It has been a mixed summer with a slow start in May and June, but better grazing conditions in July. At Virgilina we had a very dry winter and spring. When we had rain in May and June it seemed to always be followed by high temperatures and wind, so it was not very effective. On June 23 we started a wet spell and from that time to the end of July we had 14 inches of rain. July was one of the wettest we have had in recent years at 9 inches in the gauge.
It is scary moving cows around the pastures knowing there is no growth going on behind them. This actually is one of the big advantages of rotational grazing because you can pretty much plan on how many days you have until you hit the next cycle and nothing is ready to graze. We were within about 10 days of feeding hay when the good rains started, and since that time we have really grown a lot of grass. Again, it eases your mind to look at pastures that are actively growing behind the cows. This is not the case with many of our neighbors who grazed their grass down very short, resulting in pastures that have made little growth even with all the rain we have had. Many of them are still feeding hay!
I have been spending a lot of time thinking about plant diversity these days, especially when working with two of our major pastures that are very diverse. Plant diversity is of great interest across the region and many farmers are finding ways to diversify their forage base either through separate stands of diverse forages, or complex annual or perennial mixtures. See the related article on our Pasture Plant Diversity Field Day and Workshop for a great resource list.
Most of our pastures at Virgilina are diverse mixtures because they are old stands and have evolved into a mix that is stable in our system. Most of the “good” pasture was originally planted with mixtures of tall fescue (KY-31), orchardgrass, bluegrass, dallisgrass, red clover and white clover. When we bought the farm they had been using a lot of nitrogen fertilizer, so while all those plants were present most places in the pasture it was heavily dominated by KY-31 tall fescue.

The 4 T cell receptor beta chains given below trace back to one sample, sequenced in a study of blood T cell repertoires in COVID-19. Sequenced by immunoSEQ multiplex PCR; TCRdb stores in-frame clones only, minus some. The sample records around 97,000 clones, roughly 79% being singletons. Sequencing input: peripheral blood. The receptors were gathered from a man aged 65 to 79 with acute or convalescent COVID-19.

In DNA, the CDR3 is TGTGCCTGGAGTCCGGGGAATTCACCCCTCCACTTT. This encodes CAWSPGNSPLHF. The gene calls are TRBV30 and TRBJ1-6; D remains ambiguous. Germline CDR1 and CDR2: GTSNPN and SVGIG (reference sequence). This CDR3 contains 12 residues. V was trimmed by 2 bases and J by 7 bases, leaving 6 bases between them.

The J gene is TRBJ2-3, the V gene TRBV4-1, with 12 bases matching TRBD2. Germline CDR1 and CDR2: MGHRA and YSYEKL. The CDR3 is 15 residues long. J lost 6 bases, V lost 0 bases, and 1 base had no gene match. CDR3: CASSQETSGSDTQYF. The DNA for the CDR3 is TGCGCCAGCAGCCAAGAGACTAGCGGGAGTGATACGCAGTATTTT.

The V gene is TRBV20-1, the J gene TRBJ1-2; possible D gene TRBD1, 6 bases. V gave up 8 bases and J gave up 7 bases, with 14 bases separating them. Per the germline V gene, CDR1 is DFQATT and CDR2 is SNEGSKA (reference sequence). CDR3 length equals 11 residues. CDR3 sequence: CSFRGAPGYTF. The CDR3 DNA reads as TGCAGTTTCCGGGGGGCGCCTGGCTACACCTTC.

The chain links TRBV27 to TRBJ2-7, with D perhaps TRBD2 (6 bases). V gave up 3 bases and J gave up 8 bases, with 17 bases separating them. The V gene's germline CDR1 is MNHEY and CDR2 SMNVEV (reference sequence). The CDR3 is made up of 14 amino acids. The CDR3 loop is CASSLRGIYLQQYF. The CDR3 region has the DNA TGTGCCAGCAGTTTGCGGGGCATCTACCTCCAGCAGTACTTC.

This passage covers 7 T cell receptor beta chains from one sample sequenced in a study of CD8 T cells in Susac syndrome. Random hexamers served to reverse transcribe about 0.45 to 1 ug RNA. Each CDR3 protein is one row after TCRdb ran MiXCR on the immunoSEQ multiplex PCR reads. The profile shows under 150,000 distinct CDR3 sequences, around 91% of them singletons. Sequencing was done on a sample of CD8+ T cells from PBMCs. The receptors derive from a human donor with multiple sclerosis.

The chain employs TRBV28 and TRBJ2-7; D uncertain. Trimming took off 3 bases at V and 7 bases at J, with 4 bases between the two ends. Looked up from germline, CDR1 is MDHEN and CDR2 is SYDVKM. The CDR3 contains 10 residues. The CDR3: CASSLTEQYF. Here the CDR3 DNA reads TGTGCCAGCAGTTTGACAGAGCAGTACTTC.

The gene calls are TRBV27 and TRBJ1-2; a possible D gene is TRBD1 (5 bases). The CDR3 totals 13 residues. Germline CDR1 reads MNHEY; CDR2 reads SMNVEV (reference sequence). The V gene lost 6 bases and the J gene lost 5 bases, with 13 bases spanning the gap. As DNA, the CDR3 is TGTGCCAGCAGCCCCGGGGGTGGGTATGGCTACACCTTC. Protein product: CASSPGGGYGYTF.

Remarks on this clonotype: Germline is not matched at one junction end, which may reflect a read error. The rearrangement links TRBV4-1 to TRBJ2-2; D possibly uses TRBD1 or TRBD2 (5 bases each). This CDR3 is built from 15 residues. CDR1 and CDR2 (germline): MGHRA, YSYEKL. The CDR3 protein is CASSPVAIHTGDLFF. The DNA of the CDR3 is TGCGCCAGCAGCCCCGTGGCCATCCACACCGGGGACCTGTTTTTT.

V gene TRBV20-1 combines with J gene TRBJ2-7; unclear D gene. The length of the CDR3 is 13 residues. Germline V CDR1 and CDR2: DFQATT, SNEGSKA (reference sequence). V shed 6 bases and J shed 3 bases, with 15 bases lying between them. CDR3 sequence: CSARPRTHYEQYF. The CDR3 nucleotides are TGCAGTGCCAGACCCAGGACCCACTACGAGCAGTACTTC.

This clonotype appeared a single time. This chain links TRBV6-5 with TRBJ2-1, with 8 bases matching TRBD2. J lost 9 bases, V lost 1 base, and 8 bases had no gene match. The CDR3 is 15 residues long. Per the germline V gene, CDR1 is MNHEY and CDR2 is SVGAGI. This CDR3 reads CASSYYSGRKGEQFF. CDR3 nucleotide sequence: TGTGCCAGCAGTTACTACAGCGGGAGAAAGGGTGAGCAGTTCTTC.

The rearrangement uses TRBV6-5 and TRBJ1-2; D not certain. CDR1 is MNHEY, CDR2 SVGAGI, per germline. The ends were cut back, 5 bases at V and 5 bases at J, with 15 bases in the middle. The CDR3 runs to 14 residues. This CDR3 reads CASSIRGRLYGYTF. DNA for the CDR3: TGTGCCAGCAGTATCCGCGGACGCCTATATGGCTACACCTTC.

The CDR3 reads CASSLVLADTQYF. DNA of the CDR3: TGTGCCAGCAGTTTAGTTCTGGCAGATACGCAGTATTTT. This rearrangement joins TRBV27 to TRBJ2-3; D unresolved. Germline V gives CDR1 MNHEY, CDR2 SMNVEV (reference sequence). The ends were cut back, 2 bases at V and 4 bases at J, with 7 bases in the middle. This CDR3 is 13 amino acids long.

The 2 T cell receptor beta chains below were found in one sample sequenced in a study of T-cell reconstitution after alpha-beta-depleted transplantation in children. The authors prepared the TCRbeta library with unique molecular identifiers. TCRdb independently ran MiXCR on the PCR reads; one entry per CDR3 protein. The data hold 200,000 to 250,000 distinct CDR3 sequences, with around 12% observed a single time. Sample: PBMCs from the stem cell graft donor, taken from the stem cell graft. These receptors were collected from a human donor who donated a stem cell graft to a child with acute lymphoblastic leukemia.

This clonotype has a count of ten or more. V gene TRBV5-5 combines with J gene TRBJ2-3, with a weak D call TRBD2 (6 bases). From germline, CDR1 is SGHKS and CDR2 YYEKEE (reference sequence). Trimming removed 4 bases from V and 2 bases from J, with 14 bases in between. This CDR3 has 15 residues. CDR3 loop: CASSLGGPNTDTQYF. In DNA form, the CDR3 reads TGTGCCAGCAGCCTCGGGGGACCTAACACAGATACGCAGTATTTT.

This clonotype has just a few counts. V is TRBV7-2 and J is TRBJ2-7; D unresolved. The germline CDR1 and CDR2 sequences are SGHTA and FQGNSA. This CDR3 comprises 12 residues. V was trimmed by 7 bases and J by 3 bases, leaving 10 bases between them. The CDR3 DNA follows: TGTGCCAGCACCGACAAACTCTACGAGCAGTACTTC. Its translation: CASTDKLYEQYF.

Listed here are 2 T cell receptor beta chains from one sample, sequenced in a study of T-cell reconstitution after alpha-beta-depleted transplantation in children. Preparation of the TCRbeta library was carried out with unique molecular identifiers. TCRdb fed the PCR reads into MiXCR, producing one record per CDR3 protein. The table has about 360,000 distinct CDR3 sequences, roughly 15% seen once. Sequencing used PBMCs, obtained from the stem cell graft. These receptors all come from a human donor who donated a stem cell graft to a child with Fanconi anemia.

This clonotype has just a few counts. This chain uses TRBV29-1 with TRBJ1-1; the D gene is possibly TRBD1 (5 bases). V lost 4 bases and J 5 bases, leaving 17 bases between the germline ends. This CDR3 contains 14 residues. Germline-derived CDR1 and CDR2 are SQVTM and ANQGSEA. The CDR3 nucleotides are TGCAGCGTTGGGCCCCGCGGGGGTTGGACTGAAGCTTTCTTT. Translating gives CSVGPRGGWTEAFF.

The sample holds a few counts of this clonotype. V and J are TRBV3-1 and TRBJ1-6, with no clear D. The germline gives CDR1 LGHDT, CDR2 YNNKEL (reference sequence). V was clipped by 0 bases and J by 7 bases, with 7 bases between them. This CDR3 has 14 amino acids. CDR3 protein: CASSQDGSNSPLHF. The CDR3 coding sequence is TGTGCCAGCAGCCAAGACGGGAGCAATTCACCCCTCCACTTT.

Over decades of reduced N fertilization the pastures have changed dramatically with more warm-season annuals and perennials and more clovers coming in. Many of the volunteer warm-season grasses including dallisgrass, purple top, crabgrass, foxtail and others are efficient at using both nutrients and water, so they can be really important in this new era of fickle weather and high fertilizer prices.
We have two pastures that are especially diverse. At Triple Creek Ranch, just north of the North Carolina border, we have a pasture called the “Outback” which was clearly not considered one of the “good” pastures. It earned that name because it was mostly broom straw (Virginia Bluestem) and blackberry bushes when we bought the farm. We clipped, limed and fertilized it well during the 1990s and it turned into a pretty much pure stand of KY-31 which was productive but also very toxic. About 2000 we quit the frequent fertilization and it started to evolve away from KY-31. There was a resurgence of the blackberries, but also Purple Top (Tridens flavus) and red clover. We have not limed this field in 15 years, but the pH remains about 5.8 on soil test, and we grow a lot of forage there with no fertilization. With the recent rains we have especially seen a lot of purple top and red clover, so as you might imagine after a pass through that large pasture the cows have slicked off and are looking great.